Hypoventilation and decreased pulmonary blood perfusion are among the possible causes of decreased PaO2 during anesthesia (Yamashita et al., 2007). The first is because most anesthetic drugs decrease the respiration rate and/or tidal volume, resulting in CO2 accumulation in the alveolus and, consequently decreased alveolar O2 concentration, thereby decreasing the alveolar oxygen gradient for blood, producing hypoxemia and hypercapnia (Robinson, 2009).

Another fact that interferes with gas exchange is pulmonary ventilation, or the amount of air that reaches the alveoli. The prolonged recumbency on large animals such as horses causes severe compression of the viscera against the diaphragm, hindering ventilation (Hubbel, 2010). With no air in the alveoli, there will be no gas exchange with the blood, or blood enters and leaves the lungs without passing through ventilated alveoli, the so-called right to left vascular shunt (Muir and Hubbel, 2009).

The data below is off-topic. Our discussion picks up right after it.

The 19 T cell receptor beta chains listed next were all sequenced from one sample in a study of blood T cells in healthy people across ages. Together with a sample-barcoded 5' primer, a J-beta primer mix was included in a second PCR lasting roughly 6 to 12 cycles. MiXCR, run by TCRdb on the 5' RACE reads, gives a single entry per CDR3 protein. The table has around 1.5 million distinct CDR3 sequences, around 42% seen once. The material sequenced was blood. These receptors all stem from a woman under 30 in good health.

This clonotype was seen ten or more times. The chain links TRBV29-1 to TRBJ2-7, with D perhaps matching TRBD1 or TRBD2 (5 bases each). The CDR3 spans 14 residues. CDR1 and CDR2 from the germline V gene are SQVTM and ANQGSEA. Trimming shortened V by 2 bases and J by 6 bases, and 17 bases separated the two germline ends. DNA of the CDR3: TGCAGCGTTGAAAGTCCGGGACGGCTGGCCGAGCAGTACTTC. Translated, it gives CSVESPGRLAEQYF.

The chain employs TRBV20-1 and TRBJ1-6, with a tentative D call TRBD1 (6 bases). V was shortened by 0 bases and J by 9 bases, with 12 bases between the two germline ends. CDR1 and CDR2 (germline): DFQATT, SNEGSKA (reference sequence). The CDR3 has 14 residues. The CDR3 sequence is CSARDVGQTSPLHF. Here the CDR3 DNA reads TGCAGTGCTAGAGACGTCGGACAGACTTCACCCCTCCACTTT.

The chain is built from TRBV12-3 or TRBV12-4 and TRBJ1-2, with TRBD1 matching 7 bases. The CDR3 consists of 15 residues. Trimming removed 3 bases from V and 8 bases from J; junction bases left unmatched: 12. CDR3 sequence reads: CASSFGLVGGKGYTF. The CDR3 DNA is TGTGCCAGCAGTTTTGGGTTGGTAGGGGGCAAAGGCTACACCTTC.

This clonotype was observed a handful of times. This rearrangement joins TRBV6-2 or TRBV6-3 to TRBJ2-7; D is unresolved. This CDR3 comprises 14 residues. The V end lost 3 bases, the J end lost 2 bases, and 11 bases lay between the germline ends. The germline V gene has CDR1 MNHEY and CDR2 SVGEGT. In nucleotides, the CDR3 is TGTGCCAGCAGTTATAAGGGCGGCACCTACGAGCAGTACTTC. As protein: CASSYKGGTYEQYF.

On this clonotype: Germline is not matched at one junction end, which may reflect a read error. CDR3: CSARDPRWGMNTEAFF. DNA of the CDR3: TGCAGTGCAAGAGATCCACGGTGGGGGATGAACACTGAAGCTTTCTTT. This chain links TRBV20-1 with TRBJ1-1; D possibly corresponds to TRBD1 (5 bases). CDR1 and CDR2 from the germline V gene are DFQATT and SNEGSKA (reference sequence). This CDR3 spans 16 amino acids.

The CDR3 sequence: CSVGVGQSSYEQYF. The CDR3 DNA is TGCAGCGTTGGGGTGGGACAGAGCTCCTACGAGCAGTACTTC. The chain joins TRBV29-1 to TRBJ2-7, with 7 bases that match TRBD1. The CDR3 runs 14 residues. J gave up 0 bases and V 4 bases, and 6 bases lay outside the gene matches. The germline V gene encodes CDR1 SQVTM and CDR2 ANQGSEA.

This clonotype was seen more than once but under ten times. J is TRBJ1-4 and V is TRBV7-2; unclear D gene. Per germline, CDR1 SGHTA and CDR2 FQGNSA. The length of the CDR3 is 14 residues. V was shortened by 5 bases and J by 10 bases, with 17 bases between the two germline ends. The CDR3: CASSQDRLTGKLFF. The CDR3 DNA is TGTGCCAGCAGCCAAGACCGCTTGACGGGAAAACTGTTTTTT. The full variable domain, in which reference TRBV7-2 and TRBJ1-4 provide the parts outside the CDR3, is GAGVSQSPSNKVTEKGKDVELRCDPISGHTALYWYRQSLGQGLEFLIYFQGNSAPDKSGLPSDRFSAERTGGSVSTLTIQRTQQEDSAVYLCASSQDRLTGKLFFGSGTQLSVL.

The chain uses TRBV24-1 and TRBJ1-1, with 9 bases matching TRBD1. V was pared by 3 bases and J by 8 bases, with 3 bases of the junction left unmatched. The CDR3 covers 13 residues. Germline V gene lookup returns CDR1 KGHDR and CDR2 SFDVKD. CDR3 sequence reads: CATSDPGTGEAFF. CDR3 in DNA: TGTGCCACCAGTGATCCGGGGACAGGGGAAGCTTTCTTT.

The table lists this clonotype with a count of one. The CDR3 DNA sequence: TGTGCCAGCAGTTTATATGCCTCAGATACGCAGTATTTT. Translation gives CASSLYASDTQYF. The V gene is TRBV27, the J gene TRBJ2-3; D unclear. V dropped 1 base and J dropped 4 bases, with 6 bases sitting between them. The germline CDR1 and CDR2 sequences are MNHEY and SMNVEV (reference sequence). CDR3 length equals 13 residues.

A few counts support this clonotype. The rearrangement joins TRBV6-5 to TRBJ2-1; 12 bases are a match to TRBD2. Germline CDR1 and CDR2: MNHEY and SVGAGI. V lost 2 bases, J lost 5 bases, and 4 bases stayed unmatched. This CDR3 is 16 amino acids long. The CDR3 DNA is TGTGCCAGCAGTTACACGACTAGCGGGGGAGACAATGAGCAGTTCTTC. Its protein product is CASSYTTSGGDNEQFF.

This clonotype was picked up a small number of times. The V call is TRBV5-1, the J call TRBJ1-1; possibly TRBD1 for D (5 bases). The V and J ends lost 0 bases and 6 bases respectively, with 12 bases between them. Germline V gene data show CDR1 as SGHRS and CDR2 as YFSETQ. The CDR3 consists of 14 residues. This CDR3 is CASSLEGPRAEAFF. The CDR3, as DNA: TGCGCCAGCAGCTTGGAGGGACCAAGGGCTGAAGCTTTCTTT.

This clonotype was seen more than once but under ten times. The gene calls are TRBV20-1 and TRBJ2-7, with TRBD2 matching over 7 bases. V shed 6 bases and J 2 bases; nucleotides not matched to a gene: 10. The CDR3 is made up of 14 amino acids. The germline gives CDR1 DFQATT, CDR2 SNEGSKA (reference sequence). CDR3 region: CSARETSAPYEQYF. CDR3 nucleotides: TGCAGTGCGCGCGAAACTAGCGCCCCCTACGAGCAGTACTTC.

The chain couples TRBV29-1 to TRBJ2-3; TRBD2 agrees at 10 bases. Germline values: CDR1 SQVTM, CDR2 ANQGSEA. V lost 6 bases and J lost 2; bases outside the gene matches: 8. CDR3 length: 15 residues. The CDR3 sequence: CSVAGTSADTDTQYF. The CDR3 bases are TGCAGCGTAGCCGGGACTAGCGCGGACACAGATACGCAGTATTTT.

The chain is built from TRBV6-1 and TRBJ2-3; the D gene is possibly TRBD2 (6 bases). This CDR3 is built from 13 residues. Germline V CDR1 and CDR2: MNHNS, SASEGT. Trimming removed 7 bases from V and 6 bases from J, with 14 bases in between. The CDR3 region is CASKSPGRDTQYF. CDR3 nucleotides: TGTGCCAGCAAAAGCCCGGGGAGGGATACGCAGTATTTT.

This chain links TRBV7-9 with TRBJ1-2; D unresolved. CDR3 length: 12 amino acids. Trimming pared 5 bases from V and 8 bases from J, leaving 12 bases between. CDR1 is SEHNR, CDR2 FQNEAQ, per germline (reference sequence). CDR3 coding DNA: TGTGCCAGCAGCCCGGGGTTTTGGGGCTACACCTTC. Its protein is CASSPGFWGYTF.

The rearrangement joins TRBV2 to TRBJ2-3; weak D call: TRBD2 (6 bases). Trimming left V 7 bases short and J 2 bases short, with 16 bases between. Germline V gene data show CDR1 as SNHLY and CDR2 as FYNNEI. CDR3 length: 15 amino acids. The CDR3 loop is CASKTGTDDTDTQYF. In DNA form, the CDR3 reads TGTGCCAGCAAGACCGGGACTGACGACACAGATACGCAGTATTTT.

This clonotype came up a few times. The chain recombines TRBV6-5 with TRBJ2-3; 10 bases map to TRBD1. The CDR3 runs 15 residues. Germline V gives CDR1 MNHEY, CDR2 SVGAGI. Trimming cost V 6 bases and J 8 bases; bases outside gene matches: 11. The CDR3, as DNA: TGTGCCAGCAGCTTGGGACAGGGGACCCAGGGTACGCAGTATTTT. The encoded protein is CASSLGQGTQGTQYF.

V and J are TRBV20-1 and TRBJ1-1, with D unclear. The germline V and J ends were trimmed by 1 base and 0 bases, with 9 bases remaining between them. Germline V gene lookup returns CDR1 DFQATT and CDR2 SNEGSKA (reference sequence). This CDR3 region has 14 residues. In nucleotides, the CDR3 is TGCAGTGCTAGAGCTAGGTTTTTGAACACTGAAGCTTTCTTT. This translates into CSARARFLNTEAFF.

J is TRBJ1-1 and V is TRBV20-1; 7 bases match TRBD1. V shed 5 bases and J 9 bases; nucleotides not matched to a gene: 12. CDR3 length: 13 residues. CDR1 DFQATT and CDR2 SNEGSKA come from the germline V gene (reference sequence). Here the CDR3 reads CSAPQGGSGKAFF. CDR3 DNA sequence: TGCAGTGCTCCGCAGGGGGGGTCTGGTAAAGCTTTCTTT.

Thus, this study aimed to evaluate the efficacy of intranasal oxygen supplementation (IOS) to increase PaO2 during anesthesia maintenance with ketamine, butorphanol and guaifenesin (K/B/G) in mules pre-medicated with intramuscular midazolam and intravenous detomidine to perform orchiectomy in the field.


This study was approved by the Ethics Research Committee on Animal Use (CEUA), Faculty of Agricultural and Veterinary Sciences (FCAV-UNESP), under protocol number 012888/13. Six male mules aged two and four years and average weight of 322±29kg were used. All were considered healthy by previous clinical and laboratory tests. Handling and the presence of strange people have also been conditioned to the stock to minimize the risk of accidents and better fidelity in data measurement.